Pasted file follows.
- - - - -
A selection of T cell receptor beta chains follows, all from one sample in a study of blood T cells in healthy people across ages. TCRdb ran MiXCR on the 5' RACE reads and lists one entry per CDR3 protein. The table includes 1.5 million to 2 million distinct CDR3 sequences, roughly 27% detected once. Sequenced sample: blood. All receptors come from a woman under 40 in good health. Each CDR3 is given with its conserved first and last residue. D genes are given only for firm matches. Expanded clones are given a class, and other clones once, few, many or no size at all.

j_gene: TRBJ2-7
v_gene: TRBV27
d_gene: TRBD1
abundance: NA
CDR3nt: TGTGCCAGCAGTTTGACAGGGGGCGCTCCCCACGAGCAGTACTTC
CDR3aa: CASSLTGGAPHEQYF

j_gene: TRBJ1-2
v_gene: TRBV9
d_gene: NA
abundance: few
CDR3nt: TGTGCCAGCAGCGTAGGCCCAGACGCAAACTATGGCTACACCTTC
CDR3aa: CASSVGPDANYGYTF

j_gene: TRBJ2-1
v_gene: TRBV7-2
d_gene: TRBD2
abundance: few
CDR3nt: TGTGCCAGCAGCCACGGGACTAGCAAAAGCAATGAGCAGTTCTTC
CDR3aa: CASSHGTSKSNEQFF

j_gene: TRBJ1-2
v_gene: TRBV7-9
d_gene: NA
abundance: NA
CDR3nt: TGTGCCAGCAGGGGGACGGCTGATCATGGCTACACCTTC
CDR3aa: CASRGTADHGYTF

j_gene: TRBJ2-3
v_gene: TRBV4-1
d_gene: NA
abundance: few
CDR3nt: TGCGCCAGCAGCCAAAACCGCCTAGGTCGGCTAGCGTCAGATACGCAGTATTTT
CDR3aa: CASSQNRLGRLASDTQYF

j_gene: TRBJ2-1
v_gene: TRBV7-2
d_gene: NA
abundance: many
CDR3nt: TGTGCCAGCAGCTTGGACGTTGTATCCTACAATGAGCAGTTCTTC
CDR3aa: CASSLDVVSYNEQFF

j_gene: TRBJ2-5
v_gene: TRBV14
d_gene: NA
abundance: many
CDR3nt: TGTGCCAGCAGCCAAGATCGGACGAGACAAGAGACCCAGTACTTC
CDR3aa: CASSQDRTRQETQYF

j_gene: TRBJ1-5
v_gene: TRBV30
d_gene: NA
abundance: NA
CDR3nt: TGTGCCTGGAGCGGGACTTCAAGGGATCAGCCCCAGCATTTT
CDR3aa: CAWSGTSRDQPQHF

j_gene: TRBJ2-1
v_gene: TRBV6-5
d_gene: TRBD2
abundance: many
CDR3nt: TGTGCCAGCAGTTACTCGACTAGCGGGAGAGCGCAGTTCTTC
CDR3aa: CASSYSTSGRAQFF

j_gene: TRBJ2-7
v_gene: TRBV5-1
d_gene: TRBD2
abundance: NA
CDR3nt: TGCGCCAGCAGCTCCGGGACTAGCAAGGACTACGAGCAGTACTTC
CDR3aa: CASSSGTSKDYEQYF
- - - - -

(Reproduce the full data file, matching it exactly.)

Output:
A selection of T cell receptor beta chains follows, all from one sample in a study of blood T cells in healthy people across ages. TCRdb ran MiXCR on the 5' RACE reads and lists one entry per CDR3 protein. The table includes 1.5 million to 2 million distinct CDR3 sequences, roughly 27% detected once. Sequenced sample: blood. All receptors come from a woman under 40 in good health. Each CDR3 is given with its conserved first and last residue. D genes are given only for firm matches. Expanded clones are given a class, and other clones once, few, many or no size at all.

j_gene: TRBJ2-7
v_gene: TRBV27
d_gene: TRBD1
abundance: NA
CDR3nt: TGTGCCAGCAGTTTGACAGGGGGCGCTCCCCACGAGCAGTACTTC
CDR3aa: CASSLTGGAPHEQYF

j_gene: TRBJ1-2
v_gene: TRBV9
d_gene: NA
abundance: few
CDR3nt: TGTGCCAGCAGCGTAGGCCCAGACGCAAACTATGGCTACACCTTC
CDR3aa: CASSVGPDANYGYTF

j_gene: TRBJ2-1
v_gene: TRBV7-2
d_gene: TRBD2
abundance: few
CDR3nt: TGTGCCAGCAGCCACGGGACTAGCAAAAGCAATGAGCAGTTCTTC
CDR3aa: CASSHGTSKSNEQFF

j_gene: TRBJ1-2
v_gene: TRBV7-9
d_gene: NA
abundance: NA
CDR3nt: TGTGCCAGCAGGGGGACGGCTGATCATGGCTACACCTTC
CDR3aa: CASRGTADHGYTF

j_gene: TRBJ2-3
v_gene: TRBV4-1
d_gene: NA
abundance: few
CDR3nt: TGCGCCAGCAGCCAAAACCGCCTAGGTCGGCTAGCGTCAGATACGCAGTATTTT
CDR3aa: CASSQNRLGRLASDTQYF

j_gene: TRBJ2-1
v_gene: TRBV7-2
d_gene: NA
abundance: many
CDR3nt: TGTGCCAGCAGCTTGGACGTTGTATCCTACAATGAGCAGTTCTTC
CDR3aa: CASSLDVVSYNEQFF

j_gene: TRBJ2-5
v_gene: TRBV14
d_gene: NA
abundance: many
CDR3nt: TGTGCCAGCAGCCAAGATCGGACGAGACAAGAGACCCAGTACTTC
CDR3aa: CASSQDRTRQETQYF

j_gene: TRBJ1-5
v_gene: TRBV30
d_gene: NA
abundance: NA
CDR3nt: TGTGCCTGGAGCGGGACTTCAAGGGATCAGCCCCAGCATTTT
CDR3aa: CAWSGTSRDQPQHF

j_gene: TRBJ2-1
v_gene: TRBV6-5
d_gene: TRBD2
abundance: many
CDR3nt: TGTGCCAGCAGTTACTCGACTAGCGGGAGAGCGCAGTTCTTC
CDR3aa: CASSYSTSGRAQFF

j_gene: TRBJ2-7
v_gene: TRBV5-1
d_gene: TRBD2
abundance: NA
CDR3nt: TGCGCCAGCAGCTCCGGGACTAGCAAGGACTACGAGCAGTACTTC
CDR3aa: CASSSGTSKDYEQYF